According to a report by Anthony Speight, Analyst at AHDB, the month of May has been relatively static across the industry in general. The initial lockdown caused a divergence in demand between the retail and food service sector.
Speight writes in his report: “We have since seen their respective demand stabilise momentarily and we are at a juxtaposition that relies on further uplifting of lockdown restrictions for demand to increase.“
According to Speight, lack of precipitation throughout May has been a concern for some growers. It has proved problematic for both lifting of earlies and development of maincrop. For many, irrigation schedules have been rolled out early as concerns exacerbate.
Colder snaps in mid-May, resulting in frosts, hindered the development of some crops along with strong wind causing problems, particularly in northern parts of England.
Throughout the successive weeks of May, free-buy trade across all sectors was described as ‘relatively flat’.
With lacklustre demand due to the current situation, the May free-buy tonnage reported in our Weekly Average Price Survey (WAPS) did not have a large degree of variance and growth stagnated. These levels are still not at pre-coronavirus tonnage.
In May, contracts have in most cases met demand. Total tonnage reported in our WAPS throughout May, was very similar to April. Similar to free-buy, this level is still not at the pre-coronavirus tonnage.
Throughout May we have seen chipping material, where possible, move into packing lines. Which at times has depressed the grade 1 packing prices.
At the start of May the free-buy packing trade was described as being slightly higher than normal for the time of year. However, towards the middle of May reportedly steadied out and found a ‘new normal’ even drawing back towards the end of the month.
Wholesale and delivered food boxes have increased in popularity as lockdown continues resulting in a lift in demand throughout May. Despite subdued demand for packing material towards the end of May, demand for Maris Piper has remained consistent. Prices are holding firm for top-quality packing material as they become harder to source.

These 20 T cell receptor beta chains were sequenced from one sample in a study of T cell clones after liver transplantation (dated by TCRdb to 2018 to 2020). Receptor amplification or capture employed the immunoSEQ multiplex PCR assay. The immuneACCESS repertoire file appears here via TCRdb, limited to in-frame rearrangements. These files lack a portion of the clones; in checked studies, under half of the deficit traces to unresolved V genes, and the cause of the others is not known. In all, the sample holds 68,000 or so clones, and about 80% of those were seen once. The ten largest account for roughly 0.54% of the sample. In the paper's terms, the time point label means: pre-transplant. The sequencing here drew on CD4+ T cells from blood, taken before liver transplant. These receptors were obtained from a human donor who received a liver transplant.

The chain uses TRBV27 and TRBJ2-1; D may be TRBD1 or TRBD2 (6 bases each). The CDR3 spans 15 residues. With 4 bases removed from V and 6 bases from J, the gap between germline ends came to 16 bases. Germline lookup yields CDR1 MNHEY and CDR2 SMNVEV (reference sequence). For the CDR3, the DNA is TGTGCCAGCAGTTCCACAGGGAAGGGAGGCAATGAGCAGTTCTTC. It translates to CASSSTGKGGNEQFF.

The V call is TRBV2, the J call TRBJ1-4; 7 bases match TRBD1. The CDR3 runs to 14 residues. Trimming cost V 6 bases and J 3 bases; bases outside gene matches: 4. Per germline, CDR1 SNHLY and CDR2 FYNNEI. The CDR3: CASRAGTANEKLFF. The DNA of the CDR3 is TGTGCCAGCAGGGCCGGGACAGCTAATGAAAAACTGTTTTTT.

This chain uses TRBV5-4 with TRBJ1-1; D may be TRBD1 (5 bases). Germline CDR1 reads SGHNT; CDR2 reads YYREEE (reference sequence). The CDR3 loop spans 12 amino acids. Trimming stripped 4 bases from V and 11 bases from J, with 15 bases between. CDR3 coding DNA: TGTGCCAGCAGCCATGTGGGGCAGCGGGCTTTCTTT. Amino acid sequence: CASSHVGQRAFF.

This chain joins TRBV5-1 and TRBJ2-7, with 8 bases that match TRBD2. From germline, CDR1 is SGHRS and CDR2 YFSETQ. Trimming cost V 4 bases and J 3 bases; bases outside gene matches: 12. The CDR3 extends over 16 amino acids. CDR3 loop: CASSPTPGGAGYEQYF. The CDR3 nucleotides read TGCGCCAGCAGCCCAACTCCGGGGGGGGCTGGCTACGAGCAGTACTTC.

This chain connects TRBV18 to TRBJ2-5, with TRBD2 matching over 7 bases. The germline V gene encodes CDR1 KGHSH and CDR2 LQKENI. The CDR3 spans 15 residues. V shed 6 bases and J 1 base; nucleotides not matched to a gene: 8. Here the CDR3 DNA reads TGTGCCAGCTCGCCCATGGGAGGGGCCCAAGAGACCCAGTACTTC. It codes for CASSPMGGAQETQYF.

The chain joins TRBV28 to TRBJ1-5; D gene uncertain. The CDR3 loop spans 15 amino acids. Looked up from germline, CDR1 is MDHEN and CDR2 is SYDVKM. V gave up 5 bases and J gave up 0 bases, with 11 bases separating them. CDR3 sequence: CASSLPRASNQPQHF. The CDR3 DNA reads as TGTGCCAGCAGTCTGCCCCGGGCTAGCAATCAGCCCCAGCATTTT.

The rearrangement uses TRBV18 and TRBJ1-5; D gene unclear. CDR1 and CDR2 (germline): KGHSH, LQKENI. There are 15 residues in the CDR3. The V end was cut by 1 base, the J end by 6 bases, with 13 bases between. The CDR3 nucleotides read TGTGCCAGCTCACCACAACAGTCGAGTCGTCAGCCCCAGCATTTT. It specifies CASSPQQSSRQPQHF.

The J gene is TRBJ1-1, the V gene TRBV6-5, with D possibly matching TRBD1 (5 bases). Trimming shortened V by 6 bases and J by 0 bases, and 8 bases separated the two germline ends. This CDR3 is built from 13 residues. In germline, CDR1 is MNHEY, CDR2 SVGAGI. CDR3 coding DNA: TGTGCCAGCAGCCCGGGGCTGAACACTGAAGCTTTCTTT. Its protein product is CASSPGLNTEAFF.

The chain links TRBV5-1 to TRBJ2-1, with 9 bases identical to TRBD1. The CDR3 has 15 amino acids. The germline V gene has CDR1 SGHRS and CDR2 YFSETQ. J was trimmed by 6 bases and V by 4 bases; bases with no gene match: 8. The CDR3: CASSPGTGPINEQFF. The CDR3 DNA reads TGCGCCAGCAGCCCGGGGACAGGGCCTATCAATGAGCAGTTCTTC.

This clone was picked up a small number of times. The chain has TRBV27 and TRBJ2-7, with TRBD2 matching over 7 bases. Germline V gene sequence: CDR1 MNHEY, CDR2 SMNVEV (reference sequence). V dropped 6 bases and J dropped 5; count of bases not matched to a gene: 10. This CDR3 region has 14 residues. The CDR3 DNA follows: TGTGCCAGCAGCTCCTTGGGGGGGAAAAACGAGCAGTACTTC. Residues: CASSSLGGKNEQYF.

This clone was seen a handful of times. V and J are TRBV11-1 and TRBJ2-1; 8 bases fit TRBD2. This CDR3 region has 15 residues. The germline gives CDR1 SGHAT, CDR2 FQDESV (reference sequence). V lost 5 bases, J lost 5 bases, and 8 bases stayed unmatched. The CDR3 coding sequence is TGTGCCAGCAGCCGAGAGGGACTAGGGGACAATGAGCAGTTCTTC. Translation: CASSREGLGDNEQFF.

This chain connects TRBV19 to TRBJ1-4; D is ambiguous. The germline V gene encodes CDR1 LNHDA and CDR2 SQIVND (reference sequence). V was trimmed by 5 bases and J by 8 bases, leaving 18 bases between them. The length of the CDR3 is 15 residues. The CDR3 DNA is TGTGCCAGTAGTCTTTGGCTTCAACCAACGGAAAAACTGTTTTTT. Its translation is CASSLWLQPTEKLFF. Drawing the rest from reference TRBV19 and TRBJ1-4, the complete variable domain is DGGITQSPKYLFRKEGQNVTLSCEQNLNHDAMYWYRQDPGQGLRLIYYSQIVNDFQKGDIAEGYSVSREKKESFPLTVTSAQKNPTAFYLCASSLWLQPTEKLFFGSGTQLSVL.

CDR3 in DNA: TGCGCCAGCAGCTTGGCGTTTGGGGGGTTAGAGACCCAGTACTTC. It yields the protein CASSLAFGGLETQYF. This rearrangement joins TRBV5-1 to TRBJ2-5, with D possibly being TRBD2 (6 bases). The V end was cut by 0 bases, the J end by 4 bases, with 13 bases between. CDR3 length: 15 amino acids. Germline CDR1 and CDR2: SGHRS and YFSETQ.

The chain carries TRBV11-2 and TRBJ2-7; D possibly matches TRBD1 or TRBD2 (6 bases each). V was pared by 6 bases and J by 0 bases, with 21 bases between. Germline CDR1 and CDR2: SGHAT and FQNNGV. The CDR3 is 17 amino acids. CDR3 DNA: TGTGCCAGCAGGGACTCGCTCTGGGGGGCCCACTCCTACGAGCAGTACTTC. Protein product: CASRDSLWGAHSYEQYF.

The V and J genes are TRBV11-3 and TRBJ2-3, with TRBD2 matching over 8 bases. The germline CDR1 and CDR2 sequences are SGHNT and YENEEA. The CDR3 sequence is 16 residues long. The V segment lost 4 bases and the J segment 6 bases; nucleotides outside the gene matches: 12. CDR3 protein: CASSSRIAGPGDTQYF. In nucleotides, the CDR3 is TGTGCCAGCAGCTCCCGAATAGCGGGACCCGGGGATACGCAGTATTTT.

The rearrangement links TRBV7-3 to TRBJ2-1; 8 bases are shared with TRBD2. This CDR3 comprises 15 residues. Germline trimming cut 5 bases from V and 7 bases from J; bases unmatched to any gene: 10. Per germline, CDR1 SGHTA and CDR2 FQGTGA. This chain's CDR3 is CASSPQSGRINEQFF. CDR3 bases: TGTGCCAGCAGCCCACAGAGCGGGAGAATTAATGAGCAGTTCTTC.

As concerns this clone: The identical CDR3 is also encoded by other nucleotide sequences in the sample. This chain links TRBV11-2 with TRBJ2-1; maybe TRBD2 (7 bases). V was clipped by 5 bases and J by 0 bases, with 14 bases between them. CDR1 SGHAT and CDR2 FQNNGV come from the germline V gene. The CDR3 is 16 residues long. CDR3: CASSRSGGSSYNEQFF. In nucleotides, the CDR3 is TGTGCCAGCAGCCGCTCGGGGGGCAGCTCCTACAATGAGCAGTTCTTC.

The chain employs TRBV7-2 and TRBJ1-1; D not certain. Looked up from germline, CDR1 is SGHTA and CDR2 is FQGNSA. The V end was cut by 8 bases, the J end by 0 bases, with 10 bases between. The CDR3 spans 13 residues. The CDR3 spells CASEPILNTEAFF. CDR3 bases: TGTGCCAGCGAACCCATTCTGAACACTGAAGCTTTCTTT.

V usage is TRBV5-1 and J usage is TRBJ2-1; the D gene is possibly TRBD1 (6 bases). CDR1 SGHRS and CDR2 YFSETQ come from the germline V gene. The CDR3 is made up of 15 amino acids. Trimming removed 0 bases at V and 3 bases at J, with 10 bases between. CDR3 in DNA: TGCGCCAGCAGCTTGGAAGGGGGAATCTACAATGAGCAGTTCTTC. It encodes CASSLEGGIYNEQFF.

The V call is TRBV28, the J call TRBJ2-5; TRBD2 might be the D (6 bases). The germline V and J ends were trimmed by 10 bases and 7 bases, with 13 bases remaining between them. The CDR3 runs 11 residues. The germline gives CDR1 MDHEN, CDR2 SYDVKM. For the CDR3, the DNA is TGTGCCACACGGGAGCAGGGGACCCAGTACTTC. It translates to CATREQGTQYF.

Throughout May we had increased reports of chip shops reopening. Outlets that featured on take out apps, mostly in built up urban areas have reported to have a successful customer base.
At the start of May we saw the bag trade plateau, compared to the exponential growth in demand throughout April, as chip shops started to re-open. This level of growth was unseen throughout May as coastal areas, by large remained shut, despite the easing of the lockdown measures.
The bag trade is still feeling a hit from the lockdown measures imposed resulting in a lack of demand. Consequently, many shops have reduced opening hours and are reportedly running at 50% capacity at best.
As more chip shops opened increased demand was not felt, it merely diluted the trade. Furthermore, as other fast-food outlets come back to the scene there is worries that this could further impact demand.
For the bag trade to re-energise and increase demand, further easing of lockdown measures are required to boost coastal trade, which is currently missing.
Closure of the food service industry continued to impact the processing sector throughout May. This said, there has been a continuous stream of material utilised for peeling and mashing jobs, but this demand has been limited. With the lack of demand for processing material the majority of this has been fulfilled through contracts.